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Tawny Owl

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The Tawny Owl (Strix aluco), is an owl the size of a pigeon. It has a rounded body and head, with a ring of dark feathers around its face surrounding the dark eyes. It is mainly reddish brown above and paler underneath. It is a widespread breeding species in England, Wales and Scotland but not found in Ireland. Birds are mainly residents with established pairs probably never leaving their territories. Young birds disperse from breeding grounds in autumn.

TAWNY OWL

Tawny Owl - CNI

Where To See Them

The tawny owl is almost entirely nocturnal so it is often heard calling at night, but much less often seen. (If you hear a 'tawny owl' calling in daylight, it may be a jay , which sometimes mimics birds of prey). In the daytime, you may see one if you disturb it inadvertently from its roost site in woodland up against a tree trunk or among ivy - or occasionally you may come across an owl feeding on carrion in daylight. Look for pellets below roosting places. Tawny owls can be seen at any time of the year.


What They Eat

Small mammals and rodents, small birds, frogs, fish, insects and worms.


DescriptionEdit

The Tawny Owl is a robust bird, 37–43 cm (14.5–17 in) in length, with an 81–96 cm (32–38 in) wingspan. Its large rounded head lacks ear tufts, and the facial disc surrounding the dark brown eyes is usually rather plain. The nominate race has two morphs which differ in their plumage colour, one form having rufous brown upperparts and the other greyish brown, although intermediates also occur. The underparts of both morphs are whitish and streaked with brown. This species is sexually dimorphic; the female is much larger than the male, 5% longer and more than 25% heavier.

The Tawny Owl flies with long glides on rounded wings, less undulating and with fewer wingbeats than other Eurasian owls, and typically at a greater height.The flight of the Tawny Owl is rather heavy and slow, particularly at its first entering on the wing. As with most owls, its flight is silent because of its feathers' soft, furry upper surfaces and a fringe on the leading edge of the outer primaries. Its size, squat shape and broad wings distinguish it from other owls found within its range; Great Grey, Eagle and Ural Owls are similar in shape, but much larger.

An owl's eyes are placed at the front of the head and have a field overlap of 50–70%, giving it better binocular vision than diurnal birds of prey (overlap 30–50%). The Tawny Owl's retina has about 56,000 light-sensitive rod cells per square millimetre (36 million per square inch); although earlier claims that it could see in the infrared part of the spectrum have been dismissed, it is still often said to have eyesight 10 to 100 times better than humans in low-light conditions. However, the experimental basis for this claim is probably inaccurate by at least a factor of 10. The owl's actual visual acuity is only slightly greater than that of man, and any increased sensitivity is due to optical factors rather than to greater retinal sensitivity; both humans and owl have reached the limit of resolution for the retinas of terrestrial vertebrates.

Adaptations to night vision include the large size of the eye, its tubular shape, large numbers of closely packed retinal rods, and an absence of cone cells, since rod cells have superior light sensitivity. There are few coloured oil drops, which would reduce the light intensity. Unlike diurnal birds of prey, owls normally have only one fovea, and that is poorly developed except in daytime hunters like the Short-eared Owl.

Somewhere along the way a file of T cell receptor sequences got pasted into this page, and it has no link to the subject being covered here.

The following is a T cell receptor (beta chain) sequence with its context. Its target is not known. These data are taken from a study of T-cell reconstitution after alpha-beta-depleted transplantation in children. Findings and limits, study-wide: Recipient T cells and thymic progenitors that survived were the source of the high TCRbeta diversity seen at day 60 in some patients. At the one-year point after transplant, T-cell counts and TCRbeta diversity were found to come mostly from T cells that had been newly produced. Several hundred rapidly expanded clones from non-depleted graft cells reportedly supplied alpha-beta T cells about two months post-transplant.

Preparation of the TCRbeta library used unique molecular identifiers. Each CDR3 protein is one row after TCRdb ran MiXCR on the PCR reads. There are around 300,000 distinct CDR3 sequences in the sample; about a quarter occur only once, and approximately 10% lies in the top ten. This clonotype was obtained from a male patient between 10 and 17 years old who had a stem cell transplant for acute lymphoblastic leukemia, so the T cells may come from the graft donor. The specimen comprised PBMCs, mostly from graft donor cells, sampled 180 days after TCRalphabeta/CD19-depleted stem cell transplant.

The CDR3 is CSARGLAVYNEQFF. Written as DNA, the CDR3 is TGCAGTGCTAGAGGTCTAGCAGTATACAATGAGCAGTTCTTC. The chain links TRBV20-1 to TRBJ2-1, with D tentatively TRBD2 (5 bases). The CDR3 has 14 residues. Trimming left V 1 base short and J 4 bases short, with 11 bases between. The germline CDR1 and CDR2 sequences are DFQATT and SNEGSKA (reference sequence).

Hearing is important for a nocturnal bird of prey, and as with other owls, the Tawny's two ear openings differ in structure and are asymmetrically placed to improve directional hearing. A passage through the skull links the eardrums, and small differences in the time of arrival of a sound at each ear enables its source to be pinpointed. The left ear opening is higher on the head than the larger right ear and tilts downward, improving sensitivity to sounds from below. Both ear openings are hidden under the facial disk feathers, which are structurally specialized to be transparent to sound, and are supported by a movable fold of skin (the pre-aural flap).

The internal structure of the ear, which has large numbers of auditory neurons, gives an improved ability to detect low-frequency sounds at a distance, which could include rustling made by prey moving in vegetation. The Tawny Owl's hearing is ten times better than a human's, and it can hunt using this sense alone in the dark of a woodland on an overcast night, but the patter of raindrops makes it difficult to detect faint sounds, and prolonged wet weather can lead to starvation if the owl cannot hunt effectively.

The commonly heard contact call is a shrill, kew-wick but the male has a quavering advertising song hoo...ho, ho, hoo-hoo-hoo-hoo. William Shakespeare used this owl's song in Love's Labour's Lost (Act 5, Scene 2) as "Then nightly sings the staring owl, Tu-whit; Tu-who, a merry note, While greasy Joan doth keel the pot", but this stereotypical call is actually a duet, with the female making the kew-wick sound, and the male responding hooo. The call is easily imitated by blowing into cupped hands through slightly parted thumbs, and a study in Cambridgeshire found that this mimicry produced a response from the owl within 30 minutes in 94% of trials. A male’s response to a broadcast song appears to be indicative of his health and vigour; owls with higher blood parasite loads use fewer high frequencies and a more limited range of frequencies in their responses to an apparent intruder.

GalleryEdit

VideosEdit

Tawny Owl01:24

Tawny Owl

Tawny Owl - C.N.Images

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